For the first time in seven starts, Patriots quarterback Tom Brady didn't always look certain in the pocket last week. With the Buffalo Bills playing sound coverage and looking to eliminate certain options, Brady was forced to hold the ball too long and took seven sacks as a result.
To his credit, he didn't force the ball into tough coverages and turn it over. A sack is certainly better than an interception, but an incompletion is better than a sack and there were times when Brady needed to throw the ball away.
It would stand to reason, then, that other teams might copy Buffalo's defensive plan and hope Brady again suffers from indecisiveness. The Bills were able to take away his early options like no other team in his first six starts was able to do other than, perhaps, Miami.
Bill Belichick doesn't seem concerned about the Rams playing copycat Sunday night.
"It's a totally different game," he said. "I don't think that St. Louis plays one coverage that Buffalo plays and I don't think Buffalo plays one coverage that St. Louis plays. The schemes are night and day. They are both good schemes, but they come from different directions. I can't imagine St. Louis defending us like Buffalo did."
So what did Buffalo do?
"They played well," Belichick continued. "They mixed things up and caught us in some things that didn't match up very well, and their players played well. They tackled well, they rushed the passer well and they did enough in coverage to make us hold the ball and pull it down, and the pass rush got to us a few times."
Belichick then went on to explain the differences between the Bills and Rams.
"I would say that probably St. Louis's lead coverage would be cover-two. Buffalo doesn't play cover-two. They haven't played it all year. I don't think they'll start playing it this week and I don't think St. Louis is going to stop playing it. That's one big difference right there."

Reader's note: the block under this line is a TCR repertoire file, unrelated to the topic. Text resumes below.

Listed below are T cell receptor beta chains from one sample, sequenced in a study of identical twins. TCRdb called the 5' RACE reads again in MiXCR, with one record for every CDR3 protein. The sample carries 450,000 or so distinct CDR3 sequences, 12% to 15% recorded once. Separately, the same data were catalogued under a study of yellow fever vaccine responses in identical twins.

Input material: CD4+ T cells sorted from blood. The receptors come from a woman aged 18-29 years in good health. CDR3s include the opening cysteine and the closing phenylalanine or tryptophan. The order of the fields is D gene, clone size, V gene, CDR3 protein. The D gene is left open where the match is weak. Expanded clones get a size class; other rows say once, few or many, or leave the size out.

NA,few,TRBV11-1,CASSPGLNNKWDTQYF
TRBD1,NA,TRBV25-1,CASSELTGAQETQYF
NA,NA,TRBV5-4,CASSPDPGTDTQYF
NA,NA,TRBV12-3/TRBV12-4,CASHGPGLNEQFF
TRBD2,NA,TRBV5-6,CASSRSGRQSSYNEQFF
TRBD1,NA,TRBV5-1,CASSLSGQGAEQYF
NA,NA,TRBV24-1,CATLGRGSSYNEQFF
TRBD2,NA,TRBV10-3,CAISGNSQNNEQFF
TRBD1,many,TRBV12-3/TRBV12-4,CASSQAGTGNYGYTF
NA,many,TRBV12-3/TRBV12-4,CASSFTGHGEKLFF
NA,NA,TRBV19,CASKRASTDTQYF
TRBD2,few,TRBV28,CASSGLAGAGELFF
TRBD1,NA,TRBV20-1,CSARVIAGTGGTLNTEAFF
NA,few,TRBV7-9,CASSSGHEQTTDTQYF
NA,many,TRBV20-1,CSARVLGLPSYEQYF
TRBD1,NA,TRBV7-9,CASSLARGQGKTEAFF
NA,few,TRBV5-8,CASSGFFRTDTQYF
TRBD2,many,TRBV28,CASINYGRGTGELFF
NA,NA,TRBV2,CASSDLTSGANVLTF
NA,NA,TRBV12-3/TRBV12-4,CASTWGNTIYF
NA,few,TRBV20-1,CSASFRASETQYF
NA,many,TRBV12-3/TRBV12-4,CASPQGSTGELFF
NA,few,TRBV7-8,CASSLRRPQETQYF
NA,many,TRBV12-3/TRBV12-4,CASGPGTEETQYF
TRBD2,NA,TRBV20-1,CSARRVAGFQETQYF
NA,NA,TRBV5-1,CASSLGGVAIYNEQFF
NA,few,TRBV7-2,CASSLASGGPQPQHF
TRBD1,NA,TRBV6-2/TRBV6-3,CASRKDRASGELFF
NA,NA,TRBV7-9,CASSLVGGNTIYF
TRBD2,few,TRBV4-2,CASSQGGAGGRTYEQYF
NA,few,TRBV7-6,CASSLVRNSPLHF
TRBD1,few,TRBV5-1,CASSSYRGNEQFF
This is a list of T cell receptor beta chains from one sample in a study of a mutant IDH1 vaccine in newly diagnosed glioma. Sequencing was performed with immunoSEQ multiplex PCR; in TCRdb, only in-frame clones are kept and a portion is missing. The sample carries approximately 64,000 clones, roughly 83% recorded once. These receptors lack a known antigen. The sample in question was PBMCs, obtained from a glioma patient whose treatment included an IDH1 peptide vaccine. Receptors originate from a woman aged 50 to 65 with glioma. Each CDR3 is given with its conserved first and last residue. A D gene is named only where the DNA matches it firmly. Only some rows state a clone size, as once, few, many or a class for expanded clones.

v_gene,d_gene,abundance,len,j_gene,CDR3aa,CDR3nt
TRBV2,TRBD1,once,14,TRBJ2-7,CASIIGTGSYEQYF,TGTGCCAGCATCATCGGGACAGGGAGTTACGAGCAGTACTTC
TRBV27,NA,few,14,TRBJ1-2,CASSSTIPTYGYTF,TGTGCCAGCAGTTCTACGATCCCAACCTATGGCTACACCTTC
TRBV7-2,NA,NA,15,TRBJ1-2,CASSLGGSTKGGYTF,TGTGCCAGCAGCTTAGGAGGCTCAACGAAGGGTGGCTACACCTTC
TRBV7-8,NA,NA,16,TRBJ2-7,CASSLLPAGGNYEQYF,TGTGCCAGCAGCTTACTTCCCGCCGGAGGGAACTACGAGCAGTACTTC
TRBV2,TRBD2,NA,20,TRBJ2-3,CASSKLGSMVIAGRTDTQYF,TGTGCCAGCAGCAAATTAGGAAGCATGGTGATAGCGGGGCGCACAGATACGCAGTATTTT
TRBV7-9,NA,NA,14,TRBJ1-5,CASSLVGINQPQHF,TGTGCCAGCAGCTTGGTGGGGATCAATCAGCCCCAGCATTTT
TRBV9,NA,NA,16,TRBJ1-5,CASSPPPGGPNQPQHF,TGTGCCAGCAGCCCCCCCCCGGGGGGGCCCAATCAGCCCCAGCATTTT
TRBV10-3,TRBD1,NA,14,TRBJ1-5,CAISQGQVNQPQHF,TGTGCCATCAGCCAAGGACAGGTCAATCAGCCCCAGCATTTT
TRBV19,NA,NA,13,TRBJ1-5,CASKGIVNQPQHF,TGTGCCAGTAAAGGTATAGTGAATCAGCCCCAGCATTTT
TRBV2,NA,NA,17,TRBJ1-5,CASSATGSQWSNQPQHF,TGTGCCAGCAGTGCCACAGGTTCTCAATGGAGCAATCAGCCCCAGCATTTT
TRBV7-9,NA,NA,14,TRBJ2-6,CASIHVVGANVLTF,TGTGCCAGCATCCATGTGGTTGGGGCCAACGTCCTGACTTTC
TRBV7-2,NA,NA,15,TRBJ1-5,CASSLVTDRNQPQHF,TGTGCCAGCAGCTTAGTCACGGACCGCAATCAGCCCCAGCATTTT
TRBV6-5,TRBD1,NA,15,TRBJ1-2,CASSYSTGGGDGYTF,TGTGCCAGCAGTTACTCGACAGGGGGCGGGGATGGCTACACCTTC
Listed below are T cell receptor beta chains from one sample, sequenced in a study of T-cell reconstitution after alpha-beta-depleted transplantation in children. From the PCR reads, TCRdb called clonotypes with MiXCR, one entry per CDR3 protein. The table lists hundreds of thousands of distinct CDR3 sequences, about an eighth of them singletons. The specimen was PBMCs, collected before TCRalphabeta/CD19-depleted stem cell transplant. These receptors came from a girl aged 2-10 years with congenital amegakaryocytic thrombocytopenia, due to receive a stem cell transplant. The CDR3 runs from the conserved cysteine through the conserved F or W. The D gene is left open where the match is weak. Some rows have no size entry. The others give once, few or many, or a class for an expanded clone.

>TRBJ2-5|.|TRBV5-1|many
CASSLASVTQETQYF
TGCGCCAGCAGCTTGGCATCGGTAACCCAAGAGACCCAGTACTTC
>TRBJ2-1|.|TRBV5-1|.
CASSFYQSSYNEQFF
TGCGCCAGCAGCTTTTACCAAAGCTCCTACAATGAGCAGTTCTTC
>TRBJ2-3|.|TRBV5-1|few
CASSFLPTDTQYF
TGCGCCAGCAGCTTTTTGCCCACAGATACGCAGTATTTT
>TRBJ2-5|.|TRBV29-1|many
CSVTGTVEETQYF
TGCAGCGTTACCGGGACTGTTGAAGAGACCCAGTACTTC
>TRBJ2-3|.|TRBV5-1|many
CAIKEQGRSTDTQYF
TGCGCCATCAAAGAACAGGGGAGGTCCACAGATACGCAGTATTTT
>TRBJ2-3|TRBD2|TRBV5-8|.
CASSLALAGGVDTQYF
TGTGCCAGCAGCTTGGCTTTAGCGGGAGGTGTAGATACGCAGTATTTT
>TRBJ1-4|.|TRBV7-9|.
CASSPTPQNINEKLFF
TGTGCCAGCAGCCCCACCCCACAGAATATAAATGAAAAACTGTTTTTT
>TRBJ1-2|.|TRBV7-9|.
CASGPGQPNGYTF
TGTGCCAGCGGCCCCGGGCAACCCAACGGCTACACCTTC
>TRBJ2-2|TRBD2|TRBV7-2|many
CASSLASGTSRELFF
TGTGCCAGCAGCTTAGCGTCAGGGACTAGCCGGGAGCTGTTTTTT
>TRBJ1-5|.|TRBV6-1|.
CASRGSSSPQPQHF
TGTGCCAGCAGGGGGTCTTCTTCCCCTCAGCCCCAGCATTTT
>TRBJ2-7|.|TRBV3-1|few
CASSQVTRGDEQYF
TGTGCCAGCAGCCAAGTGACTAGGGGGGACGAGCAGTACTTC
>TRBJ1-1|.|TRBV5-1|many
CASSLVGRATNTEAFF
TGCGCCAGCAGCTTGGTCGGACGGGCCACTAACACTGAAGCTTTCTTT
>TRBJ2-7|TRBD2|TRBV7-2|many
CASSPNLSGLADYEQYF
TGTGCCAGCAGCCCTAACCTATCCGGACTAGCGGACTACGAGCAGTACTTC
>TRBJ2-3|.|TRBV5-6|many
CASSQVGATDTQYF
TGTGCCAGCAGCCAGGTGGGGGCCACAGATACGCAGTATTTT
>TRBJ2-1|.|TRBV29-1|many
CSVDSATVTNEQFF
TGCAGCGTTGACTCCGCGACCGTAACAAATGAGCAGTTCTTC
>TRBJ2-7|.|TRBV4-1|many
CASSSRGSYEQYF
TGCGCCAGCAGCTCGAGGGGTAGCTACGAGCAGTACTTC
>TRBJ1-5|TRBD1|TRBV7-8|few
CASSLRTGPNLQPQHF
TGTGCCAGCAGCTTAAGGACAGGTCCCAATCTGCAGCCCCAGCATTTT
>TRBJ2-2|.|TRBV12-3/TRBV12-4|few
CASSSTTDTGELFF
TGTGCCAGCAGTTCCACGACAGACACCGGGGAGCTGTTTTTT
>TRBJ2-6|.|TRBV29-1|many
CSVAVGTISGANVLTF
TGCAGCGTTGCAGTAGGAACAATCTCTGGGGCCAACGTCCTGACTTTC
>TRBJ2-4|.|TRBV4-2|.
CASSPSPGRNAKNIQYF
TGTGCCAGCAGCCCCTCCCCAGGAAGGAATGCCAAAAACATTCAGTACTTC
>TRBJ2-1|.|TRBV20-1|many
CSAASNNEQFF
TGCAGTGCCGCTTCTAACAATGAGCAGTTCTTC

The Patriots will certainly need all hands on deck and the fact that Terry Glenn was downgraded to doubtful on Friday doesn't help matters, although the team hardly counts on him at this point anyway. But if St. Louis is able to clamp down on wide receivers David Patten and Troy Brown, Brady will have to turn to other places to find playmakers and he may be hard-pressed in finding them.
Through his seven starts, he's done a nice job spreading the ball around, but if a team has success taking away Brown and Patten as Buffalo essentially did, that team can take its chances that the likes of Kevin Faulk, Antowain Smith, Marc Edwards, Jermaine Wiggins and Charles Johnson aren't going to beat them.
All of those other players have played significant roles in the team's resurgent offense, but mostly when Brown and Patten were making plays.
The Patriots offensive challenge this week will be to make sure St. Louis can't focus on the two playmaking wideouts and take them out of the game. For that to happen, some of the other players must elevate their game and prove capable of making critical plays, especially in the passing game.
One week after Buffalo did a tremendous job in coverage against the Patriots receivers, offensive coordinator Charlie Weis will face a stiff test in trying to make sure the Rams don't repeat that feat.